"When you mix that much air and sugar with orange purée, you can't see the orange color," she says about the resulting marshmallows' creamy color.

Olson has introduced a number of marshmallow garnishes for cocktails in flavors such as piÁ±a colada, cinnamon, cherry and caramel coated with cocoa powder.

Django also serves a drink combining bittersweet hot chocolate with peppermint schnapps and marshmallows made with peppermint extract and peppermint candy cane. "A hot drink with something melting on it is nostalgic," Olson says.

Corte Madera, Calif.-based Il Fornaio's Chocolate-Vanilla Martini combines chocolate liqueur, vanilla-flavored cognac and cream. Also on the seasonal cocktail menu are Coco Baci with vodka, hazelnut-flavored liqueur and Irish cream liqueur; Orange Vanilla Drop with vanilla rum, white crème de cacao, orange liqueur and fresh orange juice; and Italian Cream Soda, blending vanilla rum and ginger ale.

The 21-unit chain also offers a Bellini made with champagne and Prosecco-an Italian sparkling wine-and organic white-peach juice, which is expected to be a big hit, according to Tammy Karpenko, Il Fornaio director of marketing.

"We worked with suppliers to create drinks for our new menu," she says. "We wanted to get the freshest ingredients for our cocktails."

Candy Canes and Cider

Peppermint, another traditional holiday flavor, will be well represented on bar menus. Many operators also are seeing apple as a taste trend.

In New York City, BLT Group's BLT Steak and BLT Prime restaurants take cider to a new level with a holiday Apple Cobbler cocktail that combines green-apple liqueur, fresh apple purée and vanilla vodka garnished with a warm, spiced apple chip.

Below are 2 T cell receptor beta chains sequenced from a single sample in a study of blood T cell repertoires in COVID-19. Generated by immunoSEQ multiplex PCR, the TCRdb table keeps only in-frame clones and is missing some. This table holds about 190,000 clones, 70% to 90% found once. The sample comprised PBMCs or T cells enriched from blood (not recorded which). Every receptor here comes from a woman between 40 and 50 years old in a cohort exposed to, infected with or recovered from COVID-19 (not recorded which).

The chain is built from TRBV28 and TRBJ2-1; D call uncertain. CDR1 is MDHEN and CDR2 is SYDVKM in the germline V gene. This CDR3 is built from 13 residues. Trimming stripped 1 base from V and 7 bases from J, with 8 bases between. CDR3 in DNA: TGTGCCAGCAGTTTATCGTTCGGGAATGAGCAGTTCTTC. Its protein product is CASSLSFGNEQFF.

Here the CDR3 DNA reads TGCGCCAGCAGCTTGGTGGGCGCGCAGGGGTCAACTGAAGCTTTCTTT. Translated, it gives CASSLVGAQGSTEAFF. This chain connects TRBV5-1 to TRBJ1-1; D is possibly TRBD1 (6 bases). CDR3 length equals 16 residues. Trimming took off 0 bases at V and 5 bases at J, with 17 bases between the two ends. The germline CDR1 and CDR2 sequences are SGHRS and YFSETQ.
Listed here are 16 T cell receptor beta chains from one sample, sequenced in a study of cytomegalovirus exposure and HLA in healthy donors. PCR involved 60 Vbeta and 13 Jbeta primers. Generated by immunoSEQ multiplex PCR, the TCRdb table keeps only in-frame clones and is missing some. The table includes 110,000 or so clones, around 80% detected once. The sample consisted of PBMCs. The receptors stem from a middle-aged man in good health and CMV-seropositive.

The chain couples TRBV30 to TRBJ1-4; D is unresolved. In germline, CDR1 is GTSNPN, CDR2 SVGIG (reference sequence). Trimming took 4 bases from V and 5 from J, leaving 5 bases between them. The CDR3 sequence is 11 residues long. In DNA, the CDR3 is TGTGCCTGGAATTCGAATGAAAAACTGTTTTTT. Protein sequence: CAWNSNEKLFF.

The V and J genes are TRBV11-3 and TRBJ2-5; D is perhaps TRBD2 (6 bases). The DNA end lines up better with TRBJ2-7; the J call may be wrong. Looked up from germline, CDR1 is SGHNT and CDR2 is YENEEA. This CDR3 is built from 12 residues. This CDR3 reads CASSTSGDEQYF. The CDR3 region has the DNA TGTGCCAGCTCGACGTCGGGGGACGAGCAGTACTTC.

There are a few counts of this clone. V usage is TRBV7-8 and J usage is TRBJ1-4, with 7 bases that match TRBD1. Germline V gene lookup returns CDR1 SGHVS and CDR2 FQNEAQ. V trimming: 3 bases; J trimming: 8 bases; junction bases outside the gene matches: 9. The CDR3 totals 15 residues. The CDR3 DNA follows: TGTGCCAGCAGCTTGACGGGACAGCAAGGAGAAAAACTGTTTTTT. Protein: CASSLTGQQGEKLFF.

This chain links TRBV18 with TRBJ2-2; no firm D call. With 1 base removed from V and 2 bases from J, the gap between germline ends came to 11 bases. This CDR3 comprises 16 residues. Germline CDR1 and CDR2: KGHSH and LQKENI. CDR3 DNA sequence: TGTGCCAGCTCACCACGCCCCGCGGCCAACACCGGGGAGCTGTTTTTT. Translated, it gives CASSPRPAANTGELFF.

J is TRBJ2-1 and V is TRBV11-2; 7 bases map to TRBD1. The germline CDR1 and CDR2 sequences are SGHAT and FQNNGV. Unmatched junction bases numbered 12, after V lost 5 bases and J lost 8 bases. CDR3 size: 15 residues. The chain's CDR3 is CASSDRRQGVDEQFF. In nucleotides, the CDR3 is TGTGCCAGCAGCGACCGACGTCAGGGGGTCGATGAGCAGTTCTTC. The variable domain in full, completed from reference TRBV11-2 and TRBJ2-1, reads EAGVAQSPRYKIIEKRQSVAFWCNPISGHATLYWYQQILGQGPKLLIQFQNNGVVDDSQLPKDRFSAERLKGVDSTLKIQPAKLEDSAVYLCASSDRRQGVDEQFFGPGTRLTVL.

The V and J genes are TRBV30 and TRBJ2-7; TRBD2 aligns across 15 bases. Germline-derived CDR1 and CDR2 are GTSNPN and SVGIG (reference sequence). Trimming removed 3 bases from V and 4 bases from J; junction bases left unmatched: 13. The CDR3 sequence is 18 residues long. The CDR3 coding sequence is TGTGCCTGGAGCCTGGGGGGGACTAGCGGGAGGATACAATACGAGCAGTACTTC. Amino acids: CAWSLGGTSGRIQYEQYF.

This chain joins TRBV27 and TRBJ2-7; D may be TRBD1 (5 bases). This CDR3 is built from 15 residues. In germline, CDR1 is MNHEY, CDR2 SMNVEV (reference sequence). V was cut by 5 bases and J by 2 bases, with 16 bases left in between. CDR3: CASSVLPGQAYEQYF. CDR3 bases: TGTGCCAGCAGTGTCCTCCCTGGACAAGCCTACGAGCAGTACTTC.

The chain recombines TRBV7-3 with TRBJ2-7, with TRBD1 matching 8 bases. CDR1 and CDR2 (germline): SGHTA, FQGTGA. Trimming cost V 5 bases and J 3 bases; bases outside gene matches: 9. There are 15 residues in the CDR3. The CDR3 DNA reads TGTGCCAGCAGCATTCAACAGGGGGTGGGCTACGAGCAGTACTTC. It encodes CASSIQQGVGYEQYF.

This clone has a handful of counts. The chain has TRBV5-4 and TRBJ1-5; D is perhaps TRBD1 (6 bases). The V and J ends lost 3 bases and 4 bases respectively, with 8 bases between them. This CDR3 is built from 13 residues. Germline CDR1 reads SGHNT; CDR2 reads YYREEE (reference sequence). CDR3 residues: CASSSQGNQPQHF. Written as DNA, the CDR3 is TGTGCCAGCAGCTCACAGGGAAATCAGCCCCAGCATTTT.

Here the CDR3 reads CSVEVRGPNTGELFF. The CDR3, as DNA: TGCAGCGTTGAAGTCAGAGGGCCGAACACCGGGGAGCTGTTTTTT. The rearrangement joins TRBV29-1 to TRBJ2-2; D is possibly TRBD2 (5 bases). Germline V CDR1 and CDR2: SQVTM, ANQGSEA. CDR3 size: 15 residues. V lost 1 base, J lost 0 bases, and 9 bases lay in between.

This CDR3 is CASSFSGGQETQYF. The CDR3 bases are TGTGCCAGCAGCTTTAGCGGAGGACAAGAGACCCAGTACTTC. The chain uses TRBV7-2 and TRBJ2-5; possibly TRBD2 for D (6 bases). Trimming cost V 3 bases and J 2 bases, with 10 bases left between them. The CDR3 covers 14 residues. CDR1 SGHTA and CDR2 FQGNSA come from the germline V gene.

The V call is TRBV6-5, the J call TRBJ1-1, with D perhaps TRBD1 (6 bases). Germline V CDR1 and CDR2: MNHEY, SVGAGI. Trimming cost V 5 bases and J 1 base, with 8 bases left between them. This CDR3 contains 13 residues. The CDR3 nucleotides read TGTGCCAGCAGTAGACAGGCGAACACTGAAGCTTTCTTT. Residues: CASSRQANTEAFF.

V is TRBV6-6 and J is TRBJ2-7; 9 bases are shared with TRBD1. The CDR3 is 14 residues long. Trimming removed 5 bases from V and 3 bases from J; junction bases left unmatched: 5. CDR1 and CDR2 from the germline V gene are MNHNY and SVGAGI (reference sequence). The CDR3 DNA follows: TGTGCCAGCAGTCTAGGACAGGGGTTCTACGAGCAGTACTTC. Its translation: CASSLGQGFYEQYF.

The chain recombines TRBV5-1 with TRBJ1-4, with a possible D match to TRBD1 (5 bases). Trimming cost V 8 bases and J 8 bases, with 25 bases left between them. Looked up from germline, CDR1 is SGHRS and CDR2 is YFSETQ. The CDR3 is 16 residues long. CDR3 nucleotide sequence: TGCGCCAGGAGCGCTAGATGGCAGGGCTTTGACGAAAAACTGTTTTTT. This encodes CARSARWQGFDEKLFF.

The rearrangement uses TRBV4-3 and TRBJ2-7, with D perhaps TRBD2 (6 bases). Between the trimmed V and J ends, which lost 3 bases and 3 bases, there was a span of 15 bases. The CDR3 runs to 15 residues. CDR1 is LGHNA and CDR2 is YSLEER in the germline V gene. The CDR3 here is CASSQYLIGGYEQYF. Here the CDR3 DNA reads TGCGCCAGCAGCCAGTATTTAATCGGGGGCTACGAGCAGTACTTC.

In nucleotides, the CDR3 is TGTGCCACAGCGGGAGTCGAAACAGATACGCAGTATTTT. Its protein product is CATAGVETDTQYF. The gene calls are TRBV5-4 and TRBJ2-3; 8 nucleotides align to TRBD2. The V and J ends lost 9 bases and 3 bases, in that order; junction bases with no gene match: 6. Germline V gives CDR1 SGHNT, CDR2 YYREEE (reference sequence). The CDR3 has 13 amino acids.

Last year, Scottsdale, Ariz.-based Fox Restaurant Concepts featured an espresso martini made with vanilla vodka, chocolate-mint liqueur, espresso and coffee-bean garnish. To close 2005, Fox's 12 restaurants-including Bistro Zin in Tucson, Bloom in Scottsdale and North, with three Arizona units and a Denver location-will offer something lighter.

"For our North concept, we're going to roll out Peppermint Mojito, and the Christmas Kiss Martini will be served in all of our restaurants," says Regan Jasper, Fox corporate sommelier and partner.

Served with a candy-cane stirrer, the Peppermint Mojito combines vanilla rum, a touch of peppermint liqueur, fresh muddled mint and soda water.

Fox Restaurants' Christmas Kiss Martini blends vanilla vodka, chocolate liqueur and clear mint-flavored liqueur. For a festive finishing touch, the rim of the glass is dipped in simple syrup then coated with finely ground peppermint candy.

While mojitos, traditionally muddled mint-based drinks made with rum, are typically reserved for summertime sipping, Raimondo has put together a collection of mojito cocktails that are red, white and green to celebrate the holidays. Pomegranate, mint-flavored liqueur and muddled cranberries create the colors in "sinkers" at the bottom of the glass.

Brilliant Idea

Bar Manager Dan Mages at Portland City Grill in Portland, Ore., hasn't finalized the restaurant's holiday bar menu yet, but he knows that Spanish coffee will be on it. "We pour hundreds of Spanish coffee drinks during the holidays," he says.

Bartenders begin by igniting 1/2 ounce of rum in a miniature red-wine glass. While it flames, an ounce of coffee-flavored liqueur and 1/2 ounce of orange-flavored liqueur are added. A dash of cinnamon and nutmeg sprinkled over the flame sizzles in the air like fireworks, Mages says. The drink is topped with coffee and whipped cream.

Macintosh Apple Martinis and Caramel Apple Martinis (apple martinis with a shot of caramel syrup) also will be strong sellers during the holiday season, Mages predicts.